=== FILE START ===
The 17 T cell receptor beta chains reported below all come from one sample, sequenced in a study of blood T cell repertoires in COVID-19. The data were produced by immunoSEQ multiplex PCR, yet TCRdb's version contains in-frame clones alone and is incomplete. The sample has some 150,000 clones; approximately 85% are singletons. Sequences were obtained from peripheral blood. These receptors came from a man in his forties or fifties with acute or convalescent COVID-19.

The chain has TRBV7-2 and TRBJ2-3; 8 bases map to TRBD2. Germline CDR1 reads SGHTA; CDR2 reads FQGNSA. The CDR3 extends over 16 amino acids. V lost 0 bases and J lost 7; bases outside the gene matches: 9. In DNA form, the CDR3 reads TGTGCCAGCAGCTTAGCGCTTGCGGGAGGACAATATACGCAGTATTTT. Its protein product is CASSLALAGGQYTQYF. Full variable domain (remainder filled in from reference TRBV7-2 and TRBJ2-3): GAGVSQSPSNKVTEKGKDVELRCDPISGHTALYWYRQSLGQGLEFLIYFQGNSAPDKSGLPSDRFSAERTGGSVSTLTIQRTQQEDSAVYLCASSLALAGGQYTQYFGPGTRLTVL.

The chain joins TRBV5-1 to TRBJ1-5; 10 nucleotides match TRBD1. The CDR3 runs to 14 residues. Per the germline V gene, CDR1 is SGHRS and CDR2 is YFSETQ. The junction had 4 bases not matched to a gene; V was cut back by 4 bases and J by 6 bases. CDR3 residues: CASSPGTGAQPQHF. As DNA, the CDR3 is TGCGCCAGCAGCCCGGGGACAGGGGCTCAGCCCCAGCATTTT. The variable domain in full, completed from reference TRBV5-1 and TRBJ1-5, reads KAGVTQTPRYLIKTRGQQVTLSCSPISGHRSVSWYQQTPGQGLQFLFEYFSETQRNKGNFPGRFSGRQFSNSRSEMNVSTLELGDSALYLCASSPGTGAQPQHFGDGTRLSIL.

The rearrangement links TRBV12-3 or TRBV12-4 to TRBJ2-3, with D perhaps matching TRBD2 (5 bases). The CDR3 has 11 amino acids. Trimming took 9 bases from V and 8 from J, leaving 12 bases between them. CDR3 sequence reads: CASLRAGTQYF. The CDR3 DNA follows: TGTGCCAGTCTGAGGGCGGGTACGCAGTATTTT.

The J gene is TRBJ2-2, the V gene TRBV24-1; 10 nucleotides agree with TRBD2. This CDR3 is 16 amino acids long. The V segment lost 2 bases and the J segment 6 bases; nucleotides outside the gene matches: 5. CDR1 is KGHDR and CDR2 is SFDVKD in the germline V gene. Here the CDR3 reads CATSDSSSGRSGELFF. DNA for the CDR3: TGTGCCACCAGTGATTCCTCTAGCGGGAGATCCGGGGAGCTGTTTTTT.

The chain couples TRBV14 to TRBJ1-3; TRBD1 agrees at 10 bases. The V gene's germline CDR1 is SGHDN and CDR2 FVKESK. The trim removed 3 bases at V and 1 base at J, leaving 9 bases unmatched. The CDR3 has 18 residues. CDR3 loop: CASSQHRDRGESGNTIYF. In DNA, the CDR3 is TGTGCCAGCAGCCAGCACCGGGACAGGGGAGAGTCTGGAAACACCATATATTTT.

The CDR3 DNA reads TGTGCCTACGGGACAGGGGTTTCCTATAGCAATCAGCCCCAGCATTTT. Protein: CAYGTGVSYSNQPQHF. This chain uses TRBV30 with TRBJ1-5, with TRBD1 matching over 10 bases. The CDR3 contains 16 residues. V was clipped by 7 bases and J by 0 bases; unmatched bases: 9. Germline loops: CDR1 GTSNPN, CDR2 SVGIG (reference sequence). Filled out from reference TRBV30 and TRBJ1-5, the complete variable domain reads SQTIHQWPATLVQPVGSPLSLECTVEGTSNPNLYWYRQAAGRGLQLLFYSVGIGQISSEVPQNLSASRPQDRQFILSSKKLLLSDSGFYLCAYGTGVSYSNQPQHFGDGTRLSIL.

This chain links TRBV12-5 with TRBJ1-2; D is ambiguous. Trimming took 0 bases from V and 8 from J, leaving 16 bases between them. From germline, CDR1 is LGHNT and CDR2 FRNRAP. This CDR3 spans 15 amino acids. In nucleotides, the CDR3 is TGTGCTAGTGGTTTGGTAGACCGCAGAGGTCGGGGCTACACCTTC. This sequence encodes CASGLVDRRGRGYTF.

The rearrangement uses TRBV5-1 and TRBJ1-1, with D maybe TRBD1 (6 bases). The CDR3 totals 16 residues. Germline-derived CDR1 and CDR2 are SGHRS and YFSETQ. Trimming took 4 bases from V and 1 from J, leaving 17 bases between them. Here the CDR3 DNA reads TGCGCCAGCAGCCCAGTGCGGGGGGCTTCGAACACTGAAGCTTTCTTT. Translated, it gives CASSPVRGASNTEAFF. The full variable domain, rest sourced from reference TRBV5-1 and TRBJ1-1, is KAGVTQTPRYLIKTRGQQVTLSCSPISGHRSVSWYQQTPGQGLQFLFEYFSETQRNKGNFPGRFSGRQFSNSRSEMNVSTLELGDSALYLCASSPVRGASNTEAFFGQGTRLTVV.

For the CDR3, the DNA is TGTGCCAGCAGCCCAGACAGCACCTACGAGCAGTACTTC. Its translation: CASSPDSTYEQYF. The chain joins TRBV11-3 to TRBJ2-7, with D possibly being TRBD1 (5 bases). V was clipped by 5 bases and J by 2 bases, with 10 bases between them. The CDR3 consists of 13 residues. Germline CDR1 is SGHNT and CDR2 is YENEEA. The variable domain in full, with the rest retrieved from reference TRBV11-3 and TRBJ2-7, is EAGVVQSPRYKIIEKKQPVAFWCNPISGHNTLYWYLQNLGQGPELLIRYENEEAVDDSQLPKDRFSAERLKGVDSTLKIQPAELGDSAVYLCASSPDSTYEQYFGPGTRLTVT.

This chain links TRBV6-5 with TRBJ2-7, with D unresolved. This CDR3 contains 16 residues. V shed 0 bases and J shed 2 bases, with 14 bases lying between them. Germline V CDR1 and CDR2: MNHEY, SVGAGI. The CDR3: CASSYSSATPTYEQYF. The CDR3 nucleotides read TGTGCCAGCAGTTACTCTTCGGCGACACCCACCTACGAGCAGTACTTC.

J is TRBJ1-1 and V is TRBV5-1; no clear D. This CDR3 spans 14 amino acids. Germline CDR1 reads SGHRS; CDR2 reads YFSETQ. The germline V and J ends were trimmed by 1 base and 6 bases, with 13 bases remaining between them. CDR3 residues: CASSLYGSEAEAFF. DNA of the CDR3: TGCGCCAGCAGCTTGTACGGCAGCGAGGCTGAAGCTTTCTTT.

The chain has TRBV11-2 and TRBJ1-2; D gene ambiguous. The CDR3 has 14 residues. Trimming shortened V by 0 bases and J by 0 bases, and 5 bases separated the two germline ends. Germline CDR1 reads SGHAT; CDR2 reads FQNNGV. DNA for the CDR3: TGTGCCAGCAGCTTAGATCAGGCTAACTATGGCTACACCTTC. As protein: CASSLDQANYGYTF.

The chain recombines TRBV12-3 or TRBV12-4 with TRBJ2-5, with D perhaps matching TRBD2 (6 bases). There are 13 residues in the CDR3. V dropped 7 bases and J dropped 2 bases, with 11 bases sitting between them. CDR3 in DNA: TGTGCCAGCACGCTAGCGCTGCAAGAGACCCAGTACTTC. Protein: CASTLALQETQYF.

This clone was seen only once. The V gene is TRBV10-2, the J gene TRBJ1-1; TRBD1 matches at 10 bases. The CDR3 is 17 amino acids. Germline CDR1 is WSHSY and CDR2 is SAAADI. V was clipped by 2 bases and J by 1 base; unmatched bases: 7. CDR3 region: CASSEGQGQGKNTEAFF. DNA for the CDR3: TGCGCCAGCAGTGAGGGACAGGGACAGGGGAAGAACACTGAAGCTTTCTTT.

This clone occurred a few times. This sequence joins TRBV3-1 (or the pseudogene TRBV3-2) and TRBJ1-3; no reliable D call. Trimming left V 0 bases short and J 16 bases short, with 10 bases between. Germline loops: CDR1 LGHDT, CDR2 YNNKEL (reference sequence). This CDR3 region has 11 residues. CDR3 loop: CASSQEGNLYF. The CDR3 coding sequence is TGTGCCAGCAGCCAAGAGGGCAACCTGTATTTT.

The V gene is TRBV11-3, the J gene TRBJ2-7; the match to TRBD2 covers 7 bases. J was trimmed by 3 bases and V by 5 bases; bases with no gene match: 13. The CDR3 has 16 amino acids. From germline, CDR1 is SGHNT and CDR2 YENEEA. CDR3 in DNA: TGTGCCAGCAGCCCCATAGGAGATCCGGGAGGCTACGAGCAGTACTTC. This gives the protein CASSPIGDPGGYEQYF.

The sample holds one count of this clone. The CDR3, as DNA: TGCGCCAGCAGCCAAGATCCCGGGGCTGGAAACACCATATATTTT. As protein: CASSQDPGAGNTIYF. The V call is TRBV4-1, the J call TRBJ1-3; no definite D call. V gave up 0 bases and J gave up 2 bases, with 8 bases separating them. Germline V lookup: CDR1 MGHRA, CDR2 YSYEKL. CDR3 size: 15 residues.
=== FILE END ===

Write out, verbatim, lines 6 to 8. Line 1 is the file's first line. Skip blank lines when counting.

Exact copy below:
The chain couples TRBV14 to TRBJ1-3; TRBD1 agrees at 10 bases. The V gene's germline CDR1 is SGHDN and CDR2 FVKESK. The trim removed 3 bases at V and 1 base at J, leaving 9 bases unmatched. The CDR3 has 18 residues. CDR3 loop: CASSQHRDRGESGNTIYF. In DNA, the CDR3 is TGTGCCAGCAGCCAGCACCGGGACAGGGGAGAGTCTGGAAACACCATATATTTT.

The CDR3 DNA reads TGTGCCTACGGGACAGGGGTTTCCTATAGCAATCAGCCCCAGCATTTT. Protein: CAYGTGVSYSNQPQHF. This chain uses TRBV30 with TRBJ1-5, with TRBD1 matching over 10 bases. The CDR3 contains 16 residues. V was clipped by 7 bases and J by 0 bases; unmatched bases: 9. Germline loops: CDR1 GTSNPN, CDR2 SVGIG (reference sequence). Filled out from reference TRBV30 and TRBJ1-5, the complete variable domain reads SQTIHQWPATLVQPVGSPLSLECTVEGTSNPNLYWYRQAAGRGLQLLFYSVGIGQISSEVPQNLSASRPQDRQFILSSKKLLLSDSGFYLCAYGTGVSYSNQPQHFGDGTRLSIL.

This chain links TRBV12-5 with TRBJ1-2; D is ambiguous. Trimming took 0 bases from V and 8 from J, leaving 16 bases between them. From germline, CDR1 is LGHNT and CDR2 FRNRAP. This CDR3 spans 15 amino acids. In nucleotides, the CDR3 is TGTGCTAGTGGTTTGGTAGACCGCAGAGGTCGGGGCTACACCTTC. This sequence encodes CASGLVDRRGRGYTF.